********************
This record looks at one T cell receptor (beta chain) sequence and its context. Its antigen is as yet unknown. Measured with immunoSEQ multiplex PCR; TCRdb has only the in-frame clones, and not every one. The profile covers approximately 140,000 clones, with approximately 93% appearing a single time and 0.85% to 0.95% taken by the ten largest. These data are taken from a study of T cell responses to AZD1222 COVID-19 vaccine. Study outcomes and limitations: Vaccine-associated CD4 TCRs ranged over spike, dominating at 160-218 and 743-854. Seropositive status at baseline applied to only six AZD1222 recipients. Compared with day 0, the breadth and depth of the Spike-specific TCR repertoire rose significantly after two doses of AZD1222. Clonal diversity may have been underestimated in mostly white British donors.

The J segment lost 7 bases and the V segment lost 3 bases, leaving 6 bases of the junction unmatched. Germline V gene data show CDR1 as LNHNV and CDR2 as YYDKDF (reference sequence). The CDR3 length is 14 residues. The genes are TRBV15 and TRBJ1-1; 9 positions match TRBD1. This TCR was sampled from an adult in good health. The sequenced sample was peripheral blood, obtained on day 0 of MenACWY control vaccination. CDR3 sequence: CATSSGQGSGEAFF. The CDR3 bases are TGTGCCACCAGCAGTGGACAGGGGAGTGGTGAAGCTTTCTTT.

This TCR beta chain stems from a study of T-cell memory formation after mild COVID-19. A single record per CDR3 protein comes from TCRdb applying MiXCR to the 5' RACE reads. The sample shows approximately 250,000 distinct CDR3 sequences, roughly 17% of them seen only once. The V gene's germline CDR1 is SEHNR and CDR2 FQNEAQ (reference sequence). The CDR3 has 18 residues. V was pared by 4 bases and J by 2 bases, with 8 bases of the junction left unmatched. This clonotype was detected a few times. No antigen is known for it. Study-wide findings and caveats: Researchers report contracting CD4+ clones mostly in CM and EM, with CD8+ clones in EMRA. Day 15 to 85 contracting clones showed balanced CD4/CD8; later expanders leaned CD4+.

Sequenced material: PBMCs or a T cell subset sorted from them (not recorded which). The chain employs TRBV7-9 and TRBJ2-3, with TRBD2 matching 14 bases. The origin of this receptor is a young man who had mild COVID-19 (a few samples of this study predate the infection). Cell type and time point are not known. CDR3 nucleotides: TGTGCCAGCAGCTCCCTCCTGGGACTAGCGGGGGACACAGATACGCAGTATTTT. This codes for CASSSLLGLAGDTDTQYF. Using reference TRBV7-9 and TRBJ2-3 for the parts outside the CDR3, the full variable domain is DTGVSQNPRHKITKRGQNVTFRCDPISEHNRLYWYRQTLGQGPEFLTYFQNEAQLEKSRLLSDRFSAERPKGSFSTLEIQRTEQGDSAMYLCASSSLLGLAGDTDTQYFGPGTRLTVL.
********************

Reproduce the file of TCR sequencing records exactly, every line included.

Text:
This record looks at one T cell receptor (beta chain) sequence and its context. Its antigen is as yet unknown. Measured with immunoSEQ multiplex PCR; TCRdb has only the in-frame clones, and not every one. The profile covers approximately 140,000 clones, with approximately 93% appearing a single time and 0.85% to 0.95% taken by the ten largest. These data are taken from a study of T cell responses to AZD1222 COVID-19 vaccine. Study outcomes and limitations: Vaccine-associated CD4 TCRs ranged over spike, dominating at 160-218 and 743-854. Seropositive status at baseline applied to only six AZD1222 recipients. Compared with day 0, the breadth and depth of the Spike-specific TCR repertoire rose significantly after two doses of AZD1222. Clonal diversity may have been underestimated in mostly white British donors.

The J segment lost 7 bases and the V segment lost 3 bases, leaving 6 bases of the junction unmatched. Germline V gene data show CDR1 as LNHNV and CDR2 as YYDKDF (reference sequence). The CDR3 length is 14 residues. The genes are TRBV15 and TRBJ1-1; 9 positions match TRBD1. This TCR was sampled from an adult in good health. The sequenced sample was peripheral blood, obtained on day 0 of MenACWY control vaccination. CDR3 sequence: CATSSGQGSGEAFF. The CDR3 bases are TGTGCCACCAGCAGTGGACAGGGGAGTGGTGAAGCTTTCTTT.

This TCR beta chain stems from a study of T-cell memory formation after mild COVID-19. A single record per CDR3 protein comes from TCRdb applying MiXCR to the 5' RACE reads. The sample shows approximately 250,000 distinct CDR3 sequences, roughly 17% of them seen only once. The V gene's germline CDR1 is SEHNR and CDR2 FQNEAQ (reference sequence). The CDR3 has 18 residues. V was pared by 4 bases and J by 2 bases, with 8 bases of the junction left unmatched. This clonotype was detected a few times. No antigen is known for it. Study-wide findings and caveats: Researchers report contracting CD4+ clones mostly in CM and EM, with CD8+ clones in EMRA. Day 15 to 85 contracting clones showed balanced CD4/CD8; later expanders leaned CD4+.

Sequenced material: PBMCs or a T cell subset sorted from them (not recorded which). The chain employs TRBV7-9 and TRBJ2-3, with TRBD2 matching 14 bases. The origin of this receptor is a young man who had mild COVID-19 (a few samples of this study predate the infection). Cell type and time point are not known. CDR3 nucleotides: TGTGCCAGCAGCTCCCTCCTGGGACTAGCGGGGGACACAGATACGCAGTATTTT. This codes for CASSSLLGLAGDTDTQYF. Using reference TRBV7-9 and TRBJ2-3 for the parts outside the CDR3, the full variable domain is DTGVSQNPRHKITKRGQNVTFRCDPISEHNRLYWYRQTLGQGPEFLTYFQNEAQLEKSRLLSDRFSAERPKGSFSTLEIQRTEQGDSAMYLCASSSLLGLAGDTDTQYFGPGTRLTVL.